3.2. Complex Numbers — Theoretical Physics Reference 0.5 documentation (2023)

We start by defining 3.2. Complex Numbers — Theoretical Physics Reference 0.5 documentation (1) by its principal value, then everything elsefollows from this definition. We could have also used any other branch, butthen most results in this chapter would need to be updated with the newconvention.

Then we define exponential, logarithm, power and so on using simple naturalformulas. From these definitions, everything else follows using a very simplealgebra manipulation, all the “messy” features are hidden in the definition andproperties of the real 3.2. Complex Numbers — Theoretical Physics Reference 0.5 documentation (2) function. In the derivation of each formula,only formulas introduced before (above) are used.

Every formula in this chapter holds for all complex numbers, unless explicitlyspecified otherwise.

3.2.1. Real and Imaginary Part

A complex number 3.2. Complex Numbers — Theoretical Physics Reference 0.5 documentation (3) can be written using its real and imaginary parts:

3.2. Complex Numbers — Theoretical Physics Reference 0.5 documentation (4)

The absolute value 3.2. Complex Numbers — Theoretical Physics Reference 0.5 documentation (5) is defined as:

3.2. Complex Numbers — Theoretical Physics Reference 0.5 documentation (6)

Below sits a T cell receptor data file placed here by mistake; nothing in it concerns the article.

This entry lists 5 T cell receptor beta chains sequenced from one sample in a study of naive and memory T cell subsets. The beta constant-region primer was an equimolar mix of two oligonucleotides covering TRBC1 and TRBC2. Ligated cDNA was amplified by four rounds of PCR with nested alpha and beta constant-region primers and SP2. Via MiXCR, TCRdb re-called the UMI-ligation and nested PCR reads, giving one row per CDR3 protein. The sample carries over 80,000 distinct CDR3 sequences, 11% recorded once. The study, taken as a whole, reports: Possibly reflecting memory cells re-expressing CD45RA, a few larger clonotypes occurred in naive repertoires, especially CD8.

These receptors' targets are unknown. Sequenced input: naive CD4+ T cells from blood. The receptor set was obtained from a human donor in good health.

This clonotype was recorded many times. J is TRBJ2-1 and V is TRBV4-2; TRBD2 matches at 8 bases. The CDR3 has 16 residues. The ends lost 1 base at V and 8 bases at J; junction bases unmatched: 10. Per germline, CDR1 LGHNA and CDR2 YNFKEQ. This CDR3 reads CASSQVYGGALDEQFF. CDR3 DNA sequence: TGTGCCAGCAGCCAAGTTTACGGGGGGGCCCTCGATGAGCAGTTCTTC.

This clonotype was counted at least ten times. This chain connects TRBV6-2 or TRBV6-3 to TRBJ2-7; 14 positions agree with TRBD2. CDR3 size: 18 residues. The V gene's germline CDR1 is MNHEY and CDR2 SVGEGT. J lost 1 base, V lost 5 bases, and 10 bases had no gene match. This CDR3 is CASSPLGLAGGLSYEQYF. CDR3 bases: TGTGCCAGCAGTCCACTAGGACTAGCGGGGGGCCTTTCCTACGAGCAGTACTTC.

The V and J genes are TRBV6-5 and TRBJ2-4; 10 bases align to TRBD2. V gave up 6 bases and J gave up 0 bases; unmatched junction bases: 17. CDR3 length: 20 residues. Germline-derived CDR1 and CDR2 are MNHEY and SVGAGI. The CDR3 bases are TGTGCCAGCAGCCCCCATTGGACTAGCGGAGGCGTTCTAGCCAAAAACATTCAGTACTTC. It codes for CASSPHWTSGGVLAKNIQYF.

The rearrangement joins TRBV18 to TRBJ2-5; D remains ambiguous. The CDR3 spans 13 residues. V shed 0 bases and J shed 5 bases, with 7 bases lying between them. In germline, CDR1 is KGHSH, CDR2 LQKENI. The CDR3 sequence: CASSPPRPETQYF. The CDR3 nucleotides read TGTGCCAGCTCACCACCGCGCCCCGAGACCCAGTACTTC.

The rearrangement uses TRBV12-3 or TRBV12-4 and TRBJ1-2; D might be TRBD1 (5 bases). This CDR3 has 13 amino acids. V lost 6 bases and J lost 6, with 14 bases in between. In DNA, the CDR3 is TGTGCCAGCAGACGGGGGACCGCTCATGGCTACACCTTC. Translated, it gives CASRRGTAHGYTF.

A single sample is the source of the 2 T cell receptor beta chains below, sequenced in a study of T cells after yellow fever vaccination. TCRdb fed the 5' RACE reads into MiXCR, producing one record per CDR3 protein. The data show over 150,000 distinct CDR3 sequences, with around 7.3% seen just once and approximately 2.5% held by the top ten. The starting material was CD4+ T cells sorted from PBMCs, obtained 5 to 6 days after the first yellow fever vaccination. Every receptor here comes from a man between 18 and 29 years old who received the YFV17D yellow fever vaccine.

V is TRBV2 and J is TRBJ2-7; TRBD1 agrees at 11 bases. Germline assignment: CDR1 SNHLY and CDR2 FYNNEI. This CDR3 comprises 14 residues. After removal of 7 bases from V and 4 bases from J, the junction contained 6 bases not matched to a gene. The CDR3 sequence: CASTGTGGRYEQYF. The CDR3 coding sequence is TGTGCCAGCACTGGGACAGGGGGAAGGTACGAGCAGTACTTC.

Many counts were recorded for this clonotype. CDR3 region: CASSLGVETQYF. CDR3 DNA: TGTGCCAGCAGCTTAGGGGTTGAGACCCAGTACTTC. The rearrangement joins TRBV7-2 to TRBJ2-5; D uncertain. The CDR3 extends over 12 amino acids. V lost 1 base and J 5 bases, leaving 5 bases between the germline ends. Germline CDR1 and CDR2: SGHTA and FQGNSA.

3.2.2. Argument Function

Principal value of 3.2. Complex Numbers — Theoretical Physics Reference 0.5 documentation (7) is defined as

3.2. Complex Numbers — Theoretical Physics Reference 0.5 documentation (8)

Thus we have 3.2. Complex Numbers — Theoretical Physics Reference 0.5 documentation (9). All operations with 3.2. Complex Numbers — Theoretical Physics Reference 0.5 documentation (10) are thenderived using the properties of the real 3.2. Complex Numbers — Theoretical Physics Reference 0.5 documentation (11) function.

3.2.3. Exponential

Exponential is defined using:

3.2. Complex Numbers — Theoretical Physics Reference 0.5 documentation (12)

It follows:

3.2. Complex Numbers — Theoretical Physics Reference 0.5 documentation (13)

Any complex number can be written in a polar form as follows:

3.2. Complex Numbers — Theoretical Physics Reference 0.5 documentation (14)

The following formula holds: